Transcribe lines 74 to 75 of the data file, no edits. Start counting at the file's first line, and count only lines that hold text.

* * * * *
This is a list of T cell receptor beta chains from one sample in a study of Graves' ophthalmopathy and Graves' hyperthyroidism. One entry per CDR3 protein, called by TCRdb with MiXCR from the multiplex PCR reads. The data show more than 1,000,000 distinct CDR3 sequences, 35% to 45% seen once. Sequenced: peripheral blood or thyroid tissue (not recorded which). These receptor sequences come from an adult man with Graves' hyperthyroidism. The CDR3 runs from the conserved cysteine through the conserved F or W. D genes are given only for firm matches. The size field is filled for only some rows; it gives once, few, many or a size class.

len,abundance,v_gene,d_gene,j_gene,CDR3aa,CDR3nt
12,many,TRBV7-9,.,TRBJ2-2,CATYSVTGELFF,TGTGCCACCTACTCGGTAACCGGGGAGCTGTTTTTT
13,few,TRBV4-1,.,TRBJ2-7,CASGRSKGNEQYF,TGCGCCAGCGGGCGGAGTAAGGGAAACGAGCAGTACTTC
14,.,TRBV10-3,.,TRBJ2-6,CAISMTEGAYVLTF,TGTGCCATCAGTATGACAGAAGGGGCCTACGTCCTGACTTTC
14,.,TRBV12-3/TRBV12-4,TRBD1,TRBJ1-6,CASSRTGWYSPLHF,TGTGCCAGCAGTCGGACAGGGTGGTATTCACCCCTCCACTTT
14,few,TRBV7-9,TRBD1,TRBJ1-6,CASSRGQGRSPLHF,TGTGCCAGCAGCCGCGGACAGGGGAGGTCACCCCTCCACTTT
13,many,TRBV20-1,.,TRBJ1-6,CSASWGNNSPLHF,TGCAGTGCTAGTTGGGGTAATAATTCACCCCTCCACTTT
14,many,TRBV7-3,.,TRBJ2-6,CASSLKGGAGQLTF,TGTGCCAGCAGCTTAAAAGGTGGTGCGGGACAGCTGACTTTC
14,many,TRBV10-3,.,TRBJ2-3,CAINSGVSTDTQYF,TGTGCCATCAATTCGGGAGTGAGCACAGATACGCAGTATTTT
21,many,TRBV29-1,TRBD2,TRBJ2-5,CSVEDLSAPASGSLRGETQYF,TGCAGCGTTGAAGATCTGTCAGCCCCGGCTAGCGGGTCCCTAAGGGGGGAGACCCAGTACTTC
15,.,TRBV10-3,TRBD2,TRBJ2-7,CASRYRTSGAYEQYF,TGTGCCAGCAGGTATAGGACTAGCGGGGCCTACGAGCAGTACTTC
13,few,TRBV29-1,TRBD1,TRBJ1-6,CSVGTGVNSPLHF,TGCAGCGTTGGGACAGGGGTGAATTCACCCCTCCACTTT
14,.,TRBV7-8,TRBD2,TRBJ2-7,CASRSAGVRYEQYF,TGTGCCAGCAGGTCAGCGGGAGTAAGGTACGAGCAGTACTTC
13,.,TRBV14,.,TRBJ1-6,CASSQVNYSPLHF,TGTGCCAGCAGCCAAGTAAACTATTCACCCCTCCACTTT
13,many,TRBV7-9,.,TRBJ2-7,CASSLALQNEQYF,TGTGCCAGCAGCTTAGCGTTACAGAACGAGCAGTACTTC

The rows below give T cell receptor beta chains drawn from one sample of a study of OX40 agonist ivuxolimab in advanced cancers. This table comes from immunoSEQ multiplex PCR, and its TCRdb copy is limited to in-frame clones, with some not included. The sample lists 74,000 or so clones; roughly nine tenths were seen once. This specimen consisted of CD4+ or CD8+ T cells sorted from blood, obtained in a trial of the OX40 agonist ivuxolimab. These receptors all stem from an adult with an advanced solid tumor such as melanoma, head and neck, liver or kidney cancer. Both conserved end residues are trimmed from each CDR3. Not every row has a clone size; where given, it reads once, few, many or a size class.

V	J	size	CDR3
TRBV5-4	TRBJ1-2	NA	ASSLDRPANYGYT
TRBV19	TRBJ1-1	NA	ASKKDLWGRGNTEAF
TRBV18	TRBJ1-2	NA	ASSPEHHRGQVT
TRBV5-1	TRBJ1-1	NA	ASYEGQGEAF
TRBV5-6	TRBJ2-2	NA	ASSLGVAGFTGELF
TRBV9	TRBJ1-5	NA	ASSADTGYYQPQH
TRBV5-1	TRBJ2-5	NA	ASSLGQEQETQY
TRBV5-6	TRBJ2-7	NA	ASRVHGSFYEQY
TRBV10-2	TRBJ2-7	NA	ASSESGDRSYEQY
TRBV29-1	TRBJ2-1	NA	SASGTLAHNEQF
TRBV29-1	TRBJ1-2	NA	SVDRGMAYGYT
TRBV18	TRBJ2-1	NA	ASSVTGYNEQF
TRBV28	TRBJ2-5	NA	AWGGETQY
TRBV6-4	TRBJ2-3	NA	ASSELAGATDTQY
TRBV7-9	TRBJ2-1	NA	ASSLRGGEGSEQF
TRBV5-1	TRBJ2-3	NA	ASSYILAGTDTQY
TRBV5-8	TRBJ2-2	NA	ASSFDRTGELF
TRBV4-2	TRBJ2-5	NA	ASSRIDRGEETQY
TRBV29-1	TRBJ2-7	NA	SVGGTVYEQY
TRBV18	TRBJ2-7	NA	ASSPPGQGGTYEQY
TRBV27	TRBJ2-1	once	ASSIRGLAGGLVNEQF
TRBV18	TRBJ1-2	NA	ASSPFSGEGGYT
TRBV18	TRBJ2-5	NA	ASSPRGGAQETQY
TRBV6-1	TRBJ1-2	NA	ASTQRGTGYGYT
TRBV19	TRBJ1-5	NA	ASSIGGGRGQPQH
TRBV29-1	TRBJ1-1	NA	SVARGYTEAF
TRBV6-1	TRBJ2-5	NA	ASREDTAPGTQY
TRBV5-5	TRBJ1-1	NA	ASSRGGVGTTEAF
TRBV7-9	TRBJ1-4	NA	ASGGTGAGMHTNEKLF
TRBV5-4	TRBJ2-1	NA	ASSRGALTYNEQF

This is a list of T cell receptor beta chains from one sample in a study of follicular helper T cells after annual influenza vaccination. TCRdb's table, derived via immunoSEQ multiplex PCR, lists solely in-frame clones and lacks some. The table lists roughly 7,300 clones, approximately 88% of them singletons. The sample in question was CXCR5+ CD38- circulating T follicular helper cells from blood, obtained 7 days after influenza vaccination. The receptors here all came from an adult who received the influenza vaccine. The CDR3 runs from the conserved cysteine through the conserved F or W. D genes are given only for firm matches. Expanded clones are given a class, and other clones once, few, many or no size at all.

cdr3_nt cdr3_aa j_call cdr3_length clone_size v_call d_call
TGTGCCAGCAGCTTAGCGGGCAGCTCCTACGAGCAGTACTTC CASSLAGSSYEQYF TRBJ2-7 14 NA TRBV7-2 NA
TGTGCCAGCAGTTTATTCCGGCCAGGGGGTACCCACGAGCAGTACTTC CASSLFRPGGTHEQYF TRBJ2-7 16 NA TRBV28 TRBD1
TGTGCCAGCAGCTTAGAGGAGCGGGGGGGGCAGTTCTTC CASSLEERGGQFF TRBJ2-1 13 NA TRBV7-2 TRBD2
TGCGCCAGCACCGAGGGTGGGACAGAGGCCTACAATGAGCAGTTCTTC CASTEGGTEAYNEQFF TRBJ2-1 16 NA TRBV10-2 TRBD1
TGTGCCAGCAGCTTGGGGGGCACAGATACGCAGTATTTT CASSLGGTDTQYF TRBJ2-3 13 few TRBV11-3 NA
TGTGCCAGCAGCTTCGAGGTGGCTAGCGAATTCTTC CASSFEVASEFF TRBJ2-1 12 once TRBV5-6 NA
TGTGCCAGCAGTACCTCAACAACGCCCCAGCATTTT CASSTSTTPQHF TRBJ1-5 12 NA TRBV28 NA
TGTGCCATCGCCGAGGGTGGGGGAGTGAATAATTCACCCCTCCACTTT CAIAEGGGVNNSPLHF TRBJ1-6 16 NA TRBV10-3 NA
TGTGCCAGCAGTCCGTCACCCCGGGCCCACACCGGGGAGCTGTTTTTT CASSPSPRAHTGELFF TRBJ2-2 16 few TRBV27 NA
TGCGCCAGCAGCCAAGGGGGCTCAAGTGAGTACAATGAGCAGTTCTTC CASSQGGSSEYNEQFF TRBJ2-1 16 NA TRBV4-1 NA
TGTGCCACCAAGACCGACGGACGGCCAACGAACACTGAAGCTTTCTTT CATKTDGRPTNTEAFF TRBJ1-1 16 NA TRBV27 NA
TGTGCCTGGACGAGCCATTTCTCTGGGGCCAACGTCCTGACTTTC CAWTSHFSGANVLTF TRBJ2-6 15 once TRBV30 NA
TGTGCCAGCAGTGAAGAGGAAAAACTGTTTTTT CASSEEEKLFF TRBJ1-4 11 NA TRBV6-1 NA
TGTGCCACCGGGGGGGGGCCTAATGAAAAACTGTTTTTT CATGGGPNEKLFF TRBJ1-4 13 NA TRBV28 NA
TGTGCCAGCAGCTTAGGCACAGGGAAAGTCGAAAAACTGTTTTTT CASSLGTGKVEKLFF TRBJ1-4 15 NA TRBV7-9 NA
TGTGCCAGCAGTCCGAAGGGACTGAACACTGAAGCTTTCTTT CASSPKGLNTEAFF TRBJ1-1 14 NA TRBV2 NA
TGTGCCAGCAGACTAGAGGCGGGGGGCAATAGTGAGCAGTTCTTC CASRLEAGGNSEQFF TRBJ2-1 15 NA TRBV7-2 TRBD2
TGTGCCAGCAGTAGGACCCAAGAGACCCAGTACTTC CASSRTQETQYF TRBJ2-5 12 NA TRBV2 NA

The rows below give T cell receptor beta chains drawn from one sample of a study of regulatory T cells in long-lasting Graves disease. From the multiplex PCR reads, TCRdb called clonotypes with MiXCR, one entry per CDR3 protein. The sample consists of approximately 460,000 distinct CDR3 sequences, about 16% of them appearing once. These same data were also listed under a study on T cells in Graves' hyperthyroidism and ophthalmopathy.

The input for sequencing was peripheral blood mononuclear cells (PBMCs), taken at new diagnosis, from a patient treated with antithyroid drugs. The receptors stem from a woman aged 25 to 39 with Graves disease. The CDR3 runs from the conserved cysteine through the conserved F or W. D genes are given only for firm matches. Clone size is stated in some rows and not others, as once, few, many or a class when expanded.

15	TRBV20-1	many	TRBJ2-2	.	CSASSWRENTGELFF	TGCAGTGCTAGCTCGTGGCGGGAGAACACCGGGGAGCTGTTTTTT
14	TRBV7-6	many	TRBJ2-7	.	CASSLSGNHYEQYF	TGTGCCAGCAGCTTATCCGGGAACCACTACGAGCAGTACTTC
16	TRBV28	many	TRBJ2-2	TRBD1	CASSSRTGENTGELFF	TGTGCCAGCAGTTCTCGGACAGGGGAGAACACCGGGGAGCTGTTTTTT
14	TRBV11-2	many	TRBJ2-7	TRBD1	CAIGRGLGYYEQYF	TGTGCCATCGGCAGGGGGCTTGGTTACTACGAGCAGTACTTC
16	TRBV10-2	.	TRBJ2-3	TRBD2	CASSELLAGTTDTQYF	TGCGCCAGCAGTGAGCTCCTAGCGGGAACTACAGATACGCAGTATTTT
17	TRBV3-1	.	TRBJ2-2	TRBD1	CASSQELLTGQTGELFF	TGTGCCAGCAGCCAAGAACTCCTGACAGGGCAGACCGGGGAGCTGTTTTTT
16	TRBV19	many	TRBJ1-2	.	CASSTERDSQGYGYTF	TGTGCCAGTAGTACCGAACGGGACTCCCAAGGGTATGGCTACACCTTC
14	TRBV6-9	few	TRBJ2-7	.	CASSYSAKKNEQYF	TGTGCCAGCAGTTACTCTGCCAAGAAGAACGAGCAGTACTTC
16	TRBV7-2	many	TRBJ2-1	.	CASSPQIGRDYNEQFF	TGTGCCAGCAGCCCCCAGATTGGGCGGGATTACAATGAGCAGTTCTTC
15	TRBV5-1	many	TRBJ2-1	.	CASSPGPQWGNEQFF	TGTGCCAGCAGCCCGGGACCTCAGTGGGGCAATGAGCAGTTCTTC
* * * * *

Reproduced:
14	TRBV11-2	many	TRBJ2-7	TRBD1	CAIGRGLGYYEQYF	TGTGCCATCGGCAGGGGGCTTGGTTACTACGAGCAGTACTTC
16	TRBV10-2	.	TRBJ2-3	TRBD2	CASSELLAGTTDTQYF	TGCGCCAGCAGTGAGCTCCTAGCGGGAACTACAGATACGCAGTATTTT